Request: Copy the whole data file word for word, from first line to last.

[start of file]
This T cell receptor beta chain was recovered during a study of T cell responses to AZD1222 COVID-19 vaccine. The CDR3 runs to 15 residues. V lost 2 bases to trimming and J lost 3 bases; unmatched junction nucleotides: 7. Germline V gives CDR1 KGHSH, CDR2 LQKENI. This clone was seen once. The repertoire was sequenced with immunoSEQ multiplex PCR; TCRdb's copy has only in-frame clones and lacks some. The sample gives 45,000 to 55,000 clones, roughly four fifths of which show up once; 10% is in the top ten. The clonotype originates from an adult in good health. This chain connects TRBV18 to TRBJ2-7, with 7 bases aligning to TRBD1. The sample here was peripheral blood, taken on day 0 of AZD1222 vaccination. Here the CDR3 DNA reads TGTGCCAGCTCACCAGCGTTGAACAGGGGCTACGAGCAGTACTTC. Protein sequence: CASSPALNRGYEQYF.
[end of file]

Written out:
This T cell receptor beta chain was recovered during a study of T cell responses to AZD1222 COVID-19 vaccine. The CDR3 runs to 15 residues. V lost 2 bases to trimming and J lost 3 bases; unmatched junction nucleotides: 7. Germline V gives CDR1 KGHSH, CDR2 LQKENI. This clone was seen once. The repertoire was sequenced with immunoSEQ multiplex PCR; TCRdb's copy has only in-frame clones and lacks some. The sample gives 45,000 to 55,000 clones, roughly four fifths of which show up once; 10% is in the top ten. The clonotype originates from an adult in good health. This chain connects TRBV18 to TRBJ2-7, with 7 bases aligning to TRBD1. The sample here was peripheral blood, taken on day 0 of AZD1222 vaccination. Here the CDR3 DNA reads TGTGCCAGCTCACCAGCGTTGAACAGGGGCTACGAGCAGTACTTC. Protein sequence: CASSPALNRGYEQYF.